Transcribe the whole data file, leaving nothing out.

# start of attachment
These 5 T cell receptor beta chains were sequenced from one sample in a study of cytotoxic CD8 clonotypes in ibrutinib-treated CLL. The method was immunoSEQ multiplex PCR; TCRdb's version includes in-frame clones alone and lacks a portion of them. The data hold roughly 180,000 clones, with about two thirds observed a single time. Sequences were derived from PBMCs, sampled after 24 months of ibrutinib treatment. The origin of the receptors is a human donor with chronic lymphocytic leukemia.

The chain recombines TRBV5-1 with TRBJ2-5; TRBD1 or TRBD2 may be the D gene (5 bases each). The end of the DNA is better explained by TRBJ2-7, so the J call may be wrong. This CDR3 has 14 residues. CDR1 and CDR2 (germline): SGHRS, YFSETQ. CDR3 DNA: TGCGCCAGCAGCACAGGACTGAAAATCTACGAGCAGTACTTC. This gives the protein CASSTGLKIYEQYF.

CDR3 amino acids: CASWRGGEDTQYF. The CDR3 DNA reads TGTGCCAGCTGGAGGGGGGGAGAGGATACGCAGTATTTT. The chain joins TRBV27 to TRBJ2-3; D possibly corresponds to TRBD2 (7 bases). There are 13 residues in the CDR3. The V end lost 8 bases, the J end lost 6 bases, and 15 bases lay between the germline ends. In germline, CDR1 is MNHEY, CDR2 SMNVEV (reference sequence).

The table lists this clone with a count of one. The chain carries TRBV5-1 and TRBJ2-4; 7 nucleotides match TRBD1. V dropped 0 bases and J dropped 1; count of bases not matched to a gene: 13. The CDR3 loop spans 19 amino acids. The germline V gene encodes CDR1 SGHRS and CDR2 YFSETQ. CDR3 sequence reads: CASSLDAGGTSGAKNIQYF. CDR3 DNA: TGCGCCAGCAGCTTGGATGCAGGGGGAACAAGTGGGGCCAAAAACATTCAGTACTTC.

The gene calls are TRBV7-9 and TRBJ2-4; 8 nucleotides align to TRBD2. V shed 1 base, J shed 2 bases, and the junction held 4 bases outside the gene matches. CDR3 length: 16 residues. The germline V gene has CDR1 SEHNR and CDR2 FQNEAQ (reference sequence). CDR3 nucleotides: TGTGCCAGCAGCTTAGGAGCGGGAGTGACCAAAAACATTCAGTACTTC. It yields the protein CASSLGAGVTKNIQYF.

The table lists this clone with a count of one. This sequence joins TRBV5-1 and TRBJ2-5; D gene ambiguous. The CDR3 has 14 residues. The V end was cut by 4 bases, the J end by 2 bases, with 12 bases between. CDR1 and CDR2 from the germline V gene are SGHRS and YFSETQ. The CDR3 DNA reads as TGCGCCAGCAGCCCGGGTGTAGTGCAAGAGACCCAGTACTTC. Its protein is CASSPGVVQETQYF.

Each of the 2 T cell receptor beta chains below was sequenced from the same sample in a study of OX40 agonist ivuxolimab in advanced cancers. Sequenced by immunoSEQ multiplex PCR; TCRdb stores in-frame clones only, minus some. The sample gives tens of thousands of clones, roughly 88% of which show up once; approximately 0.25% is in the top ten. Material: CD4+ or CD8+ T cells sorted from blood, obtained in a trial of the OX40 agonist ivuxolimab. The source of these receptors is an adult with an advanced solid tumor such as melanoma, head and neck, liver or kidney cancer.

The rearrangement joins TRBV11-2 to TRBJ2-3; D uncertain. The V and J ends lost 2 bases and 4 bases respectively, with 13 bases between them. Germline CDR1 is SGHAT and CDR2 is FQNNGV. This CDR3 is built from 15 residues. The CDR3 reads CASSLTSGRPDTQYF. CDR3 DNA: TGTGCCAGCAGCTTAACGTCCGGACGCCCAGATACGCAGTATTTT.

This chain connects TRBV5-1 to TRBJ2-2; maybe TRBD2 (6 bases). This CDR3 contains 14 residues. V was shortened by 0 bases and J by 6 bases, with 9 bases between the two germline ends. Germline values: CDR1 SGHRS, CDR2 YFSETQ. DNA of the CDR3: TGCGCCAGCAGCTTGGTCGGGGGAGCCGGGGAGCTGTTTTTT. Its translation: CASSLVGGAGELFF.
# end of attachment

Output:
These 5 T cell receptor beta chains were sequenced from one sample in a study of cytotoxic CD8 clonotypes in ibrutinib-treated CLL. The method was immunoSEQ multiplex PCR; TCRdb's version includes in-frame clones alone and lacks a portion of them. The data hold roughly 180,000 clones, with about two thirds observed a single time. Sequences were derived from PBMCs, sampled after 24 months of ibrutinib treatment. The origin of the receptors is a human donor with chronic lymphocytic leukemia.

The chain recombines TRBV5-1 with TRBJ2-5; TRBD1 or TRBD2 may be the D gene (5 bases each). The end of the DNA is better explained by TRBJ2-7, so the J call may be wrong. This CDR3 has 14 residues. CDR1 and CDR2 (germline): SGHRS, YFSETQ. CDR3 DNA: TGCGCCAGCAGCACAGGACTGAAAATCTACGAGCAGTACTTC. This gives the protein CASSTGLKIYEQYF.

CDR3 amino acids: CASWRGGEDTQYF. The CDR3 DNA reads TGTGCCAGCTGGAGGGGGGGAGAGGATACGCAGTATTTT. The chain joins TRBV27 to TRBJ2-3; D possibly corresponds to TRBD2 (7 bases). There are 13 residues in the CDR3. The V end lost 8 bases, the J end lost 6 bases, and 15 bases lay between the germline ends. In germline, CDR1 is MNHEY, CDR2 SMNVEV (reference sequence).

The table lists this clone with a count of one. The chain carries TRBV5-1 and TRBJ2-4; 7 nucleotides match TRBD1. V dropped 0 bases and J dropped 1; count of bases not matched to a gene: 13. The CDR3 loop spans 19 amino acids. The germline V gene encodes CDR1 SGHRS and CDR2 YFSETQ. CDR3 sequence reads: CASSLDAGGTSGAKNIQYF. CDR3 DNA: TGCGCCAGCAGCTTGGATGCAGGGGGAACAAGTGGGGCCAAAAACATTCAGTACTTC.

The gene calls are TRBV7-9 and TRBJ2-4; 8 nucleotides align to TRBD2. V shed 1 base, J shed 2 bases, and the junction held 4 bases outside the gene matches. CDR3 length: 16 residues. The germline V gene has CDR1 SEHNR and CDR2 FQNEAQ (reference sequence). CDR3 nucleotides: TGTGCCAGCAGCTTAGGAGCGGGAGTGACCAAAAACATTCAGTACTTC. It yields the protein CASSLGAGVTKNIQYF.

The table lists this clone with a count of one. This sequence joins TRBV5-1 and TRBJ2-5; D gene ambiguous. The CDR3 has 14 residues. The V end was cut by 4 bases, the J end by 2 bases, with 12 bases between. CDR1 and CDR2 from the germline V gene are SGHRS and YFSETQ. The CDR3 DNA reads as TGCGCCAGCAGCCCGGGTGTAGTGCAAGAGACCCAGTACTTC. Its protein is CASSPGVVQETQYF.

Each of the 2 T cell receptor beta chains below was sequenced from the same sample in a study of OX40 agonist ivuxolimab in advanced cancers. Sequenced by immunoSEQ multiplex PCR; TCRdb stores in-frame clones only, minus some. The sample gives tens of thousands of clones, roughly 88% of which show up once; approximately 0.25% is in the top ten. Material: CD4+ or CD8+ T cells sorted from blood, obtained in a trial of the OX40 agonist ivuxolimab. The source of these receptors is an adult with an advanced solid tumor such as melanoma, head and neck, liver or kidney cancer.

The rearrangement joins TRBV11-2 to TRBJ2-3; D uncertain. The V and J ends lost 2 bases and 4 bases respectively, with 13 bases between them. Germline CDR1 is SGHAT and CDR2 is FQNNGV. This CDR3 is built from 15 residues. The CDR3 reads CASSLTSGRPDTQYF. CDR3 DNA: TGTGCCAGCAGCTTAACGTCCGGACGCCCAGATACGCAGTATTTT.

This chain connects TRBV5-1 to TRBJ2-2; maybe TRBD2 (6 bases). This CDR3 contains 14 residues. V was shortened by 0 bases and J by 6 bases, with 9 bases between the two germline ends. Germline values: CDR1 SGHRS, CDR2 YFSETQ. DNA of the CDR3: TGCGCCAGCAGCTTGGTCGGGGGAGCCGGGGAGCTGTTTTTT. Its translation: CASSLVGGAGELFF.